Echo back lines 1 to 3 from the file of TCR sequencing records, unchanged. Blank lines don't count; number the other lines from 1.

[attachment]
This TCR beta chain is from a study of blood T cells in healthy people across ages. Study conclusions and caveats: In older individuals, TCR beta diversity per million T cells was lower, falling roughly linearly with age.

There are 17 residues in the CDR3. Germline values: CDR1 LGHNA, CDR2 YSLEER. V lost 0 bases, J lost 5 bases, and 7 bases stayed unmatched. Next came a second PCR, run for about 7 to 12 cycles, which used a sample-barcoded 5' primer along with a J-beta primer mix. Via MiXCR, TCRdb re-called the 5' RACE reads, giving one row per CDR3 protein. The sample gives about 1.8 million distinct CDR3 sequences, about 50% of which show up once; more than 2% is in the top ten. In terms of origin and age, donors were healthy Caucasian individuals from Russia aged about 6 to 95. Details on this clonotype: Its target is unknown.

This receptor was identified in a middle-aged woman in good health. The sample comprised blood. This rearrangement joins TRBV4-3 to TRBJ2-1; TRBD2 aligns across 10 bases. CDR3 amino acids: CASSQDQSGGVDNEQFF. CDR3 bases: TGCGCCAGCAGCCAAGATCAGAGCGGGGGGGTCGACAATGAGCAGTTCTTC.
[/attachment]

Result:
This TCR beta chain is from a study of blood T cells in healthy people across ages. Study conclusions and caveats: In older individuals, TCR beta diversity per million T cells was lower, falling roughly linearly with age.

There are 17 residues in the CDR3. Germline values: CDR1 LGHNA, CDR2 YSLEER. V lost 0 bases, J lost 5 bases, and 7 bases stayed unmatched. Next came a second PCR, run for about 7 to 12 cycles, which used a sample-barcoded 5' primer along with a J-beta primer mix. Via MiXCR, TCRdb re-called the 5' RACE reads, giving one row per CDR3 protein. The sample gives about 1.8 million distinct CDR3 sequences, about 50% of which show up once; more than 2% is in the top ten. In terms of origin and age, donors were healthy Caucasian individuals from Russia aged about 6 to 95. Details on this clonotype: Its target is unknown.

This receptor was identified in a middle-aged woman in good health. The sample comprised blood. This rearrangement joins TRBV4-3 to TRBJ2-1; TRBD2 aligns across 10 bases. CDR3 amino acids: CASSQDQSGGVDNEQFF. CDR3 bases: TGCGCCAGCAGCCAAGATCAGAGCGGGGGGGTCGACAATGAGCAGTTCTTC.